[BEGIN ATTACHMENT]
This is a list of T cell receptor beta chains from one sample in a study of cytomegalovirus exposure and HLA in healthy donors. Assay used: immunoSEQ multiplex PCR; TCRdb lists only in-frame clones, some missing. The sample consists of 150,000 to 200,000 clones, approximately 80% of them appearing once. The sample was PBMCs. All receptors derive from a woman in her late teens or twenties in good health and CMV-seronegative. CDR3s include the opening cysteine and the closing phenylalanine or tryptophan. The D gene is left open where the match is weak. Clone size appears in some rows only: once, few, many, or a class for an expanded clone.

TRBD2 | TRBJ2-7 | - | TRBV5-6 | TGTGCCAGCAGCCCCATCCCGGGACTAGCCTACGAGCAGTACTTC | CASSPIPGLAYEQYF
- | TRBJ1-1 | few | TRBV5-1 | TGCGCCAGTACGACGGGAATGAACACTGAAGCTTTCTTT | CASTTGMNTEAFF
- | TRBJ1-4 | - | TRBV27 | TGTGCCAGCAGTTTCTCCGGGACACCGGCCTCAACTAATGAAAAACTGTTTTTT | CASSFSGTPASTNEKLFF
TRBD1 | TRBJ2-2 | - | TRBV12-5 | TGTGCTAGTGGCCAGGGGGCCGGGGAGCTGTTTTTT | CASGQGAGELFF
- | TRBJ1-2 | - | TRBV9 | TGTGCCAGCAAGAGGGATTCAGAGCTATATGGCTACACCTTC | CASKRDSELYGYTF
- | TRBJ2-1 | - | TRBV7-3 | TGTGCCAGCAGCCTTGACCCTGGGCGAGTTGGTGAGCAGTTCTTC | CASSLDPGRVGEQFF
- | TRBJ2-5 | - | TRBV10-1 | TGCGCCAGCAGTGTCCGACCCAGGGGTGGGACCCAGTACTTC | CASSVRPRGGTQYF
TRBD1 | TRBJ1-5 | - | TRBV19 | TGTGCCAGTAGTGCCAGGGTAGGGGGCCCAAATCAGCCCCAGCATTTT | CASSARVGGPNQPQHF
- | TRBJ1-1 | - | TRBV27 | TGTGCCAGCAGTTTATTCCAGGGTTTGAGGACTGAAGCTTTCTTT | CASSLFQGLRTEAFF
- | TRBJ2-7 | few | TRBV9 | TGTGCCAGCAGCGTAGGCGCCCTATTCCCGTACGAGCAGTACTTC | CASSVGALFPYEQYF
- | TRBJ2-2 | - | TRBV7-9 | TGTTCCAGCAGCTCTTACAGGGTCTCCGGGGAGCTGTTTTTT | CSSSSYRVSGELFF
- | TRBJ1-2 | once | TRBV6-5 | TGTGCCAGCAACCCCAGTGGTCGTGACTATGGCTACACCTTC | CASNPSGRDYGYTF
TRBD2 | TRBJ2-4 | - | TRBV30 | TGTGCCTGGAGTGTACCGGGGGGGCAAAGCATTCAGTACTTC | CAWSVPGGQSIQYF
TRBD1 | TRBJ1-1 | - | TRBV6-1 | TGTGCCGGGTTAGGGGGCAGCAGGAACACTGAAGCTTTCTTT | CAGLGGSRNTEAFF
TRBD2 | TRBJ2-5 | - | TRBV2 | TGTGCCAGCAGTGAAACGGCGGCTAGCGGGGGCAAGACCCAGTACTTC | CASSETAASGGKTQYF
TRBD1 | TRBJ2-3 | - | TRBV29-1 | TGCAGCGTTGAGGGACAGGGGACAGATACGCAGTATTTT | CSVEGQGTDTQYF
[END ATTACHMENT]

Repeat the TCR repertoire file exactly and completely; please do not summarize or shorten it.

This is a list of T cell receptor beta chains from one sample in a study of cytomegalovirus exposure and HLA in healthy donors. Assay used: immunoSEQ multiplex PCR; TCRdb lists only in-frame clones, some missing. The sample consists of 150,000 to 200,000 clones, approximately 80% of them appearing once. The sample was PBMCs. All receptors derive from a woman in her late teens or twenties in good health and CMV-seronegative. CDR3s include the opening cysteine and the closing phenylalanine or tryptophan. The D gene is left open where the match is weak. Clone size appears in some rows only: once, few, many, or a class for an expanded clone.

TRBD2 | TRBJ2-7 | - | TRBV5-6 | TGTGCCAGCAGCCCCATCCCGGGACTAGCCTACGAGCAGTACTTC | CASSPIPGLAYEQYF
- | TRBJ1-1 | few | TRBV5-1 | TGCGCCAGTACGACGGGAATGAACACTGAAGCTTTCTTT | CASTTGMNTEAFF
- | TRBJ1-4 | - | TRBV27 | TGTGCCAGCAGTTTCTCCGGGACACCGGCCTCAACTAATGAAAAACTGTTTTTT | CASSFSGTPASTNEKLFF
TRBD1 | TRBJ2-2 | - | TRBV12-5 | TGTGCTAGTGGCCAGGGGGCCGGGGAGCTGTTTTTT | CASGQGAGELFF
- | TRBJ1-2 | - | TRBV9 | TGTGCCAGCAAGAGGGATTCAGAGCTATATGGCTACACCTTC | CASKRDSELYGYTF
- | TRBJ2-1 | - | TRBV7-3 | TGTGCCAGCAGCCTTGACCCTGGGCGAGTTGGTGAGCAGTTCTTC | CASSLDPGRVGEQFF
- | TRBJ2-5 | - | TRBV10-1 | TGCGCCAGCAGTGTCCGACCCAGGGGTGGGACCCAGTACTTC | CASSVRPRGGTQYF
TRBD1 | TRBJ1-5 | - | TRBV19 | TGTGCCAGTAGTGCCAGGGTAGGGGGCCCAAATCAGCCCCAGCATTTT | CASSARVGGPNQPQHF
- | TRBJ1-1 | - | TRBV27 | TGTGCCAGCAGTTTATTCCAGGGTTTGAGGACTGAAGCTTTCTTT | CASSLFQGLRTEAFF
- | TRBJ2-7 | few | TRBV9 | TGTGCCAGCAGCGTAGGCGCCCTATTCCCGTACGAGCAGTACTTC | CASSVGALFPYEQYF
- | TRBJ2-2 | - | TRBV7-9 | TGTTCCAGCAGCTCTTACAGGGTCTCCGGGGAGCTGTTTTTT | CSSSSYRVSGELFF
- | TRBJ1-2 | once | TRBV6-5 | TGTGCCAGCAACCCCAGTGGTCGTGACTATGGCTACACCTTC | CASNPSGRDYGYTF
TRBD2 | TRBJ2-4 | - | TRBV30 | TGTGCCTGGAGTGTACCGGGGGGGCAAAGCATTCAGTACTTC | CAWSVPGGQSIQYF
TRBD1 | TRBJ1-1 | - | TRBV6-1 | TGTGCCGGGTTAGGGGGCAGCAGGAACACTGAAGCTTTCTTT | CAGLGGSRNTEAFF
TRBD2 | TRBJ2-5 | - | TRBV2 | TGTGCCAGCAGTGAAACGGCGGCTAGCGGGGGCAAGACCCAGTACTTC | CASSETAASGGKTQYF
TRBD1 | TRBJ2-3 | - | TRBV29-1 | TGCAGCGTTGAGGGACAGGGGACAGATACGCAGTATTTT | CSVEGQGTDTQYF